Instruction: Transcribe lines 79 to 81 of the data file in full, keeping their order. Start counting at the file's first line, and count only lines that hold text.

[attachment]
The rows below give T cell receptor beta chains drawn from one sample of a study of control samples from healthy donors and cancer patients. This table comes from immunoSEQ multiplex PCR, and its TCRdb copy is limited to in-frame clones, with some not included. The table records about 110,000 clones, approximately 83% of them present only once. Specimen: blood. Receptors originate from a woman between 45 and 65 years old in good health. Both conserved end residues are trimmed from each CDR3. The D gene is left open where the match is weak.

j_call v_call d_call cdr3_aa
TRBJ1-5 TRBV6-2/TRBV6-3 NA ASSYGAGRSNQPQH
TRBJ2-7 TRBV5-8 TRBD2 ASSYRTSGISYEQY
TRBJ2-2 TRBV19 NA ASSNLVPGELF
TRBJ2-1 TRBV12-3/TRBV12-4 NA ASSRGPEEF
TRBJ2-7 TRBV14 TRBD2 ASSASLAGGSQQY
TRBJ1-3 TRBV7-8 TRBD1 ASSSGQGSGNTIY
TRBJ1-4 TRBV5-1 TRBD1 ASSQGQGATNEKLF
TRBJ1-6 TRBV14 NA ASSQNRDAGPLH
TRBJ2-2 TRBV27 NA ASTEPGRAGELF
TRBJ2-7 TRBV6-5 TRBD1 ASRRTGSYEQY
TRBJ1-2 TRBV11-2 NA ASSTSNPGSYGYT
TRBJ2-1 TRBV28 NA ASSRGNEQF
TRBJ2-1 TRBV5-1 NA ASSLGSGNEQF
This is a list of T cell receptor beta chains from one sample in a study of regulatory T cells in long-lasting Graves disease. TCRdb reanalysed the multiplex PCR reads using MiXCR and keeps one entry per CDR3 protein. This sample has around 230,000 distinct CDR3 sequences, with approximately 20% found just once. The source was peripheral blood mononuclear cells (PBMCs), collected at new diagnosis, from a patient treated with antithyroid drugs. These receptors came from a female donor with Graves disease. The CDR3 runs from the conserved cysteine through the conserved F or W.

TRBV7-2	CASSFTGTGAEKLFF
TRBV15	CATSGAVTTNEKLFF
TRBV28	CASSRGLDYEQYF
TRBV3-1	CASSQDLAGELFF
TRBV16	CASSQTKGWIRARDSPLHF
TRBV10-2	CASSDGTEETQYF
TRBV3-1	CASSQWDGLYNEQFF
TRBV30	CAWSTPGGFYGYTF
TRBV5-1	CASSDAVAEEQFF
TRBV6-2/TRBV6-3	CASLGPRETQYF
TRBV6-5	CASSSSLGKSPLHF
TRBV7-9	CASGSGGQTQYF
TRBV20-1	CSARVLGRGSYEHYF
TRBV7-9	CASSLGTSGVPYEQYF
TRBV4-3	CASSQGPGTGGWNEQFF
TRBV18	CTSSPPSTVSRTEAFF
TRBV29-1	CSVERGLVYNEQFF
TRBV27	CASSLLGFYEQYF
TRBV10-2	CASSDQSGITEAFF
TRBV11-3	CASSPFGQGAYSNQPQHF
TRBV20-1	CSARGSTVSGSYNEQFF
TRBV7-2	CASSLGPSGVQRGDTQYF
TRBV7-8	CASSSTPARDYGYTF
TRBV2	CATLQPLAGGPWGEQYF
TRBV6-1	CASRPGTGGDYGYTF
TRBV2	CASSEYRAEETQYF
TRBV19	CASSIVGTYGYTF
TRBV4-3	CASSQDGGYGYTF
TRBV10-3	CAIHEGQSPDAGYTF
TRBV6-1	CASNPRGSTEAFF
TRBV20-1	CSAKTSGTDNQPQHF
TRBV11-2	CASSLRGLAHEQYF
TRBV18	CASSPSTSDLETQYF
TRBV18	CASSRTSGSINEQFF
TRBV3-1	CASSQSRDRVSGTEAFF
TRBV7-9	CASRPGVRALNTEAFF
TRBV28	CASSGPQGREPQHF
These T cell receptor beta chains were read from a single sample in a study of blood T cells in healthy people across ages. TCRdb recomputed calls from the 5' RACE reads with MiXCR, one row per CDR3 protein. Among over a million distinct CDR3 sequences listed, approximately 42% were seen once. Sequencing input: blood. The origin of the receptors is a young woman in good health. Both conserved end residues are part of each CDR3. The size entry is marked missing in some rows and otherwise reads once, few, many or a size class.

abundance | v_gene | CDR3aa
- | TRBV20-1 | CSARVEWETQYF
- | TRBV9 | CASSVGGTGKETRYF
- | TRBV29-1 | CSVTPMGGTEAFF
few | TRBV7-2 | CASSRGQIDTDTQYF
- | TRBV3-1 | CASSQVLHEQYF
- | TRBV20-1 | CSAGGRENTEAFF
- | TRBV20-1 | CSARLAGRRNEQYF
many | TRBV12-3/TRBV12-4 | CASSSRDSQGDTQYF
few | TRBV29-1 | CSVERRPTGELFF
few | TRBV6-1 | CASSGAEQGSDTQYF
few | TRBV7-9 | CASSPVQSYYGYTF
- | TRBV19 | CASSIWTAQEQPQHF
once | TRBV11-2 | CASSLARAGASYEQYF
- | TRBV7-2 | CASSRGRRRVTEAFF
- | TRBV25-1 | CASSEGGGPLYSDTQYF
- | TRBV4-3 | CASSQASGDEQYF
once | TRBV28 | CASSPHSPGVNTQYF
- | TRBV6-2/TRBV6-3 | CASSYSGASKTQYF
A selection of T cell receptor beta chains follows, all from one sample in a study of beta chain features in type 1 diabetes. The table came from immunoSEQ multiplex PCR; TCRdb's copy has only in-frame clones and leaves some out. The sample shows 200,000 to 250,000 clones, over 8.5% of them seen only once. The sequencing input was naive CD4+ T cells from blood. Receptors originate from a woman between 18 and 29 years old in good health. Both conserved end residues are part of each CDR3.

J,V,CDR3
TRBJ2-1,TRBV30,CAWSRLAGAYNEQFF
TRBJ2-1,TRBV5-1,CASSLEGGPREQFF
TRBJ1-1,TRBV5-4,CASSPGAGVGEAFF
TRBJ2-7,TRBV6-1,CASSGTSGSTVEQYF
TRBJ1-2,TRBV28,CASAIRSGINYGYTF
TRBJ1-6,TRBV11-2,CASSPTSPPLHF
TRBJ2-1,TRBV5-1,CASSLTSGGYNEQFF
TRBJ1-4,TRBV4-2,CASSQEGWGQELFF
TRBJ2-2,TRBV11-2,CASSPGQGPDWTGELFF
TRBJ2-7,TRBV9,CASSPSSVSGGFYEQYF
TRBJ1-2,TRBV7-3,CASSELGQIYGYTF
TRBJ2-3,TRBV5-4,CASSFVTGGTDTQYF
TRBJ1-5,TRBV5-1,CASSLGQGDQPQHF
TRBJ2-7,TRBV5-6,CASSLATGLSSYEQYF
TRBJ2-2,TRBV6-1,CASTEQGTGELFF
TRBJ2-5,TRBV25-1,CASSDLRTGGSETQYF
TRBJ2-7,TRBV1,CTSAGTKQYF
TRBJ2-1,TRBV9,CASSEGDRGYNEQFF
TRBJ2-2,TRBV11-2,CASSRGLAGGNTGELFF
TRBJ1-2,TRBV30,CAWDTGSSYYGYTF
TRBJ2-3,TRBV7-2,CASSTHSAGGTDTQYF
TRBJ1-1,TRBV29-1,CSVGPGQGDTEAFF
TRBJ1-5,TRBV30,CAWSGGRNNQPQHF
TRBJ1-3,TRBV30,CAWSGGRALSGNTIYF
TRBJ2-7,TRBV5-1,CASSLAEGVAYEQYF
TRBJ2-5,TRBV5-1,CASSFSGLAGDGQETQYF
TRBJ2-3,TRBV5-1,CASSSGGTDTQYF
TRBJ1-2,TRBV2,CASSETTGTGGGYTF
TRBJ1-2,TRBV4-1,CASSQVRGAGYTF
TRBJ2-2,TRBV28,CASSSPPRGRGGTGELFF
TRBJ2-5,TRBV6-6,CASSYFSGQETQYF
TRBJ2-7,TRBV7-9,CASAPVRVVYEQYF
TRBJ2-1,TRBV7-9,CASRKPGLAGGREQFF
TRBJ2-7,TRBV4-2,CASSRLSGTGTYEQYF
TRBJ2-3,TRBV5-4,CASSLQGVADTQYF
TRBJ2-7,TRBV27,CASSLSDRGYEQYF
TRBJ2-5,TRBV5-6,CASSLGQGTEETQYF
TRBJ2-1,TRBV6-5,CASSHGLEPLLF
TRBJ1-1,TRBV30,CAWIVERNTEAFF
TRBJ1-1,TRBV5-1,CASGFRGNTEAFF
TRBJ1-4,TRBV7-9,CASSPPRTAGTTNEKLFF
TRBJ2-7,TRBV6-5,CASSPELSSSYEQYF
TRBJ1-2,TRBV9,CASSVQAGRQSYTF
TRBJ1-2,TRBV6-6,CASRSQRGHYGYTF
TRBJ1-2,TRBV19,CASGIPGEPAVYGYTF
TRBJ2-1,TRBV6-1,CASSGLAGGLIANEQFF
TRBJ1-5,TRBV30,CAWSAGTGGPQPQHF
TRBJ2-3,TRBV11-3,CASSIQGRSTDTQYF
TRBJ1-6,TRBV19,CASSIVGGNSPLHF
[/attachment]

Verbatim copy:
TRBJ2-7,TRBV6-1,CASSGTSGSTVEQYF
TRBJ1-2,TRBV28,CASAIRSGINYGYTF
TRBJ1-6,TRBV11-2,CASSPTSPPLHF